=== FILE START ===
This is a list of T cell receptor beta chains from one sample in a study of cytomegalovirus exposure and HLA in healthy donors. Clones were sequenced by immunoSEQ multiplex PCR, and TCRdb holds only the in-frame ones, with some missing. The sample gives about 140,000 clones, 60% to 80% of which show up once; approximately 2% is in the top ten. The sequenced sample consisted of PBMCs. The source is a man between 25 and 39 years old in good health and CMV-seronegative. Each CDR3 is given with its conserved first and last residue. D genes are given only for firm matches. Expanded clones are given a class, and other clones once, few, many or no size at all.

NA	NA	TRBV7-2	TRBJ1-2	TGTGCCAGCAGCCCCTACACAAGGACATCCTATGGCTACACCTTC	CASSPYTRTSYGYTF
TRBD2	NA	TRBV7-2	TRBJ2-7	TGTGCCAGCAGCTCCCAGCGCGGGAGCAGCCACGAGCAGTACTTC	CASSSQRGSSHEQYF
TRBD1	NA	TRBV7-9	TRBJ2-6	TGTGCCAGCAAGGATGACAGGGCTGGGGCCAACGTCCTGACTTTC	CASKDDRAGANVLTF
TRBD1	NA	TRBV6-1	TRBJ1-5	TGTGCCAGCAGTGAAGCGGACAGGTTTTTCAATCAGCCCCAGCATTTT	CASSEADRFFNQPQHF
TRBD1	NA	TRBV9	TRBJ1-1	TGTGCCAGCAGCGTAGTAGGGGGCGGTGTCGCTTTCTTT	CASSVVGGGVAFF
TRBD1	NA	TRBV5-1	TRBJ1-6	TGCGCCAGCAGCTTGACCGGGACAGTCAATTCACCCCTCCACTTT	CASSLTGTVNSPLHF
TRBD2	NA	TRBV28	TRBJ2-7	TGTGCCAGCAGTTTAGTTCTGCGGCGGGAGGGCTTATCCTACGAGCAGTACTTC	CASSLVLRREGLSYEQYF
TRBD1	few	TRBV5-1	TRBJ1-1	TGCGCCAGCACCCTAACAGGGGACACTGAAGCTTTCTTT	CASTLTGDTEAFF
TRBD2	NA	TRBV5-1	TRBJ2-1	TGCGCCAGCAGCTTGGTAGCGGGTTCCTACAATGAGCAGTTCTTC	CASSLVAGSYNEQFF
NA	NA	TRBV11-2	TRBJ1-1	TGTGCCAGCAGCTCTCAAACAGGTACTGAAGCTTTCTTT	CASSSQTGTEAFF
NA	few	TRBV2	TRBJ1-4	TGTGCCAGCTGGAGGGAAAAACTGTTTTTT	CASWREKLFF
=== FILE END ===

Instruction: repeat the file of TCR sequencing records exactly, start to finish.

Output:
This is a list of T cell receptor beta chains from one sample in a study of cytomegalovirus exposure and HLA in healthy donors. Clones were sequenced by immunoSEQ multiplex PCR, and TCRdb holds only the in-frame ones, with some missing. The sample gives about 140,000 clones, 60% to 80% of which show up once; approximately 2% is in the top ten. The sequenced sample consisted of PBMCs. The source is a man between 25 and 39 years old in good health and CMV-seronegative. Each CDR3 is given with its conserved first and last residue. D genes are given only for firm matches. Expanded clones are given a class, and other clones once, few, many or no size at all.

NA	NA	TRBV7-2	TRBJ1-2	TGTGCCAGCAGCCCCTACACAAGGACATCCTATGGCTACACCTTC	CASSPYTRTSYGYTF
TRBD2	NA	TRBV7-2	TRBJ2-7	TGTGCCAGCAGCTCCCAGCGCGGGAGCAGCCACGAGCAGTACTTC	CASSSQRGSSHEQYF
TRBD1	NA	TRBV7-9	TRBJ2-6	TGTGCCAGCAAGGATGACAGGGCTGGGGCCAACGTCCTGACTTTC	CASKDDRAGANVLTF
TRBD1	NA	TRBV6-1	TRBJ1-5	TGTGCCAGCAGTGAAGCGGACAGGTTTTTCAATCAGCCCCAGCATTTT	CASSEADRFFNQPQHF
TRBD1	NA	TRBV9	TRBJ1-1	TGTGCCAGCAGCGTAGTAGGGGGCGGTGTCGCTTTCTTT	CASSVVGGGVAFF
TRBD1	NA	TRBV5-1	TRBJ1-6	TGCGCCAGCAGCTTGACCGGGACAGTCAATTCACCCCTCCACTTT	CASSLTGTVNSPLHF
TRBD2	NA	TRBV28	TRBJ2-7	TGTGCCAGCAGTTTAGTTCTGCGGCGGGAGGGCTTATCCTACGAGCAGTACTTC	CASSLVLRREGLSYEQYF
TRBD1	few	TRBV5-1	TRBJ1-1	TGCGCCAGCACCCTAACAGGGGACACTGAAGCTTTCTTT	CASTLTGDTEAFF
TRBD2	NA	TRBV5-1	TRBJ2-1	TGCGCCAGCAGCTTGGTAGCGGGTTCCTACAATGAGCAGTTCTTC	CASSLVAGSYNEQFF
NA	NA	TRBV11-2	TRBJ1-1	TGTGCCAGCAGCTCTCAAACAGGTACTGAAGCTTTCTTT	CASSSQTGTEAFF
NA	few	TRBV2	TRBJ1-4	TGTGCCAGCTGGAGGGAAAAACTGTTTTTT	CASWREKLFF